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Respond or Die

In the sixth grade, I got a letter from this girl that I liked. I excitedly tore it open only to find that it was perhaps the worst letter I have ever received in my life.

A chain letter.

Despite the claim of giving good luck to all those who pass it along, I was worried about the consequences of not following its menacing instructions; however, I wasn’t that worried, since I eventually just threw it in the trash, more upset at the fact that it wasn’t a love letter.

I never thought much about that incident even when I received several chain letter emails (which I will call CLEs for short) later on in college. My typical response was to hit "Delete" and move on to the next email. In 1997, I received a CLE that said if I sent it to 10 other people, I could safely ignore any other subsequent CLEs for the rest of my life. I’m not particularly superstitious, but I thought it might be useful for my friends who might be (although, I still feel dirty sending it). I got a couple more CLEs since then, but I can’t even remember when, since I never thought twice about deleting them.

I thought I was finally free of this plague of the internet, but I was wrong. I received a CLE on March 11, 2004.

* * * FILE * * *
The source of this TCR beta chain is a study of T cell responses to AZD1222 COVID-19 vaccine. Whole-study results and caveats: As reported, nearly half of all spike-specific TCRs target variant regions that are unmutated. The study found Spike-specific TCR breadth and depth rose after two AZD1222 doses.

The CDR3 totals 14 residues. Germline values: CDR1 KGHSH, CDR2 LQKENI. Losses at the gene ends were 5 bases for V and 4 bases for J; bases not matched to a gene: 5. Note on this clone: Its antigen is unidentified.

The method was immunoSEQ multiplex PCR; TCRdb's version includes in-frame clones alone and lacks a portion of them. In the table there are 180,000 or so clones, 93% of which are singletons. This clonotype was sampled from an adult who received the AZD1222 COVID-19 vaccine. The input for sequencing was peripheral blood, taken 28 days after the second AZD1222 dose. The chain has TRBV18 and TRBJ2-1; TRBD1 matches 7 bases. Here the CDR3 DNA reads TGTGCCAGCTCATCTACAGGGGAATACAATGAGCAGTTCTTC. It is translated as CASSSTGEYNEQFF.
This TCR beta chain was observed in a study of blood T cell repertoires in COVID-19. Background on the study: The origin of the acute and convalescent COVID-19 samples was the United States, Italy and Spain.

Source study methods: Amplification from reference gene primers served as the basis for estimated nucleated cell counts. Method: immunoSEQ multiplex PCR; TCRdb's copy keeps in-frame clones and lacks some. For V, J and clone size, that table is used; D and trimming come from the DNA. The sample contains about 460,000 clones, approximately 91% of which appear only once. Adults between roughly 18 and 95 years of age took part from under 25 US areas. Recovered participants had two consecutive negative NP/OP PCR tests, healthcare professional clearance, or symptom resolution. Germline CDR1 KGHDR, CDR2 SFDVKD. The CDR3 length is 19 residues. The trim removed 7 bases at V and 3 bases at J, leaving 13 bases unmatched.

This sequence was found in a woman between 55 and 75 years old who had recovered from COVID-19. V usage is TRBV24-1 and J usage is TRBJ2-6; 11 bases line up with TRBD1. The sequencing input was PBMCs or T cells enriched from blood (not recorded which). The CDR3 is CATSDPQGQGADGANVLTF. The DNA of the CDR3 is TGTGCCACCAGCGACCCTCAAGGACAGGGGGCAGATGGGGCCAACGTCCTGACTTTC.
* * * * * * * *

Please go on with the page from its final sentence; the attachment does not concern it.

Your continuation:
This message has been sent to you for good luck in sex. The original is in a room in Palaiseau. It has been sent around the world nine times. Now sex has been sent to you. The "Hot Sex Fairy" will visit you within four days of receiving this message, provided you, in turn, send it on. If you don’t, then you will never receive good sex again for the rest of your life. You will eventually become celibate, and your genitals will rot and fall off. This is no joke! Send copies to people you think need sex (who doesn’t)? Don’t send money, as the fate of your genitals has no price. Do not keep this message. This message must leave your e-mail in 96 hours. Please send ten copies and see what happens in four days. Since the copy must tour the world, you must send it. This is true, even if you are not superstitious. GOOD SEX, but please remember: 10 copies of this message must leave your e-mail in 96 hours or you will not have good sex again for the rest of your life!!!!

I am pretty sure that the person who sent this to me thought it was funny and sent it on as a "joke", but it simply boosts the ego of the person who originated the message and adds unwanted traffic to the system. In effect, CLEs are just as bad as spam! Apparently, there are still some people out there who don’t understand this. I appreciate the occassional joke, but this particular message is somewhat threatening, and I detest threats.

For those people who actually do believe in these things, I contend that someone would never send a CLE to their real friends. What if your "friend" was unable to check his email for four days (it’s happened to me a couple of times)? Don’t you think that it’s a bit harsh to deny him "good sex again for the rest of his life" for such a trivial thing? At least with spam, you can safely ignore it without worrying about having a truck hit you or losing your genitals.

Spammers may be sociopathic, but it isn’t personal, and it isn’t specifically targeted. People who send chain letters of any type to their "friends" have no such excuse.